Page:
Hiking/Trails, Banff National Park

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Banff National Park

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  • Mt. Victoria
    Mt. Victoria
    by chewy3326
  • Victoria Glacier
    Victoria Glacier
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  • Rock Isle Lake
    Rock Isle Lake
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    Sunshine Meadows Loop

    by chewy3326 Written Nov 26, 2011
    Rock Isle Lake
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    One of the most easily accessible alpine meadows in the Rockies is the Sunshine Meadows area, just west of Banff. A ski area in the summer, the Sunshine Meadows complex stays open in the summer to allow hikers access to the high country around the Continental Divide. For a fairly hefty fee, you'll be able to take a bus to a point only about a kilometer away from the Divide. From the bus stop, a trail leads to Rock Isle Lake, on the other side of the Divide in Mt. Assiniboine Provincial Park in British Columbia. Another loop trail branches off from this loop, leading to Grizzly and Larix Lakes, as well as the Simpson Viewpoint, which offers a view deep into Kootenay National Park. During my hike, there were a decent amount of wildflowers along the trail, but views of the Monarch and other nearby peaks were obscured due to poor weather. After the loop to the two lakes, the trail returns to the original upper loop, where you can take a short spur to Standish Viewpoint, a highlight of this trail: there are great views of the lakes that you've just visited, as well as the meadows and a huge array of peaks. After the viewpoint, the trail finishes the loop by continuing through alpine meadows and eventually descending back to the bus stop. The entire trail is a roughly 10 km loop, with a moderate amount of elevation gain; nothing is too steep though. An enjoyable hike, but not the highlight of my Rockies trip.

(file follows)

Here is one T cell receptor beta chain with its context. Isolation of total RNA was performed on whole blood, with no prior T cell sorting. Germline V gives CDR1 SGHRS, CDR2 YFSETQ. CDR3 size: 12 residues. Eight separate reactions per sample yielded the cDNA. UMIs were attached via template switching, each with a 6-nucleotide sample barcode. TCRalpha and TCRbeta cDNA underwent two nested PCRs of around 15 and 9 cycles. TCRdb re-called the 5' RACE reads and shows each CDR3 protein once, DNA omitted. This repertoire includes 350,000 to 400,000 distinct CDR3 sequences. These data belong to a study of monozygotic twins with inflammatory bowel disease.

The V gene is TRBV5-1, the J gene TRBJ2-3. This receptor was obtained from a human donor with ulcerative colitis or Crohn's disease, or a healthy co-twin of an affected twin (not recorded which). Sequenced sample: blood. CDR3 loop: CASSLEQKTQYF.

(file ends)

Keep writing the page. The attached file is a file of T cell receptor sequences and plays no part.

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    Plain of Six Glaciers

    by chewy3326 Written Nov 20, 2011
    Avalanche on Mt. Victoria
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    The Plain of Six Glaciers is an incredible trail that leads from Lake Louise to the base of Mt. Victoria with incredible views of glaciers, meadows, and mountain peaks. The 13-km round trip is a hot and dry trail, so bring plenty of water; but if you don't you'll be able to buy a beverage at the Plain of Six Glaciers Teahouse, one of the odd Canadian ideas of having concessionaires selling food 5 km from a trailhead.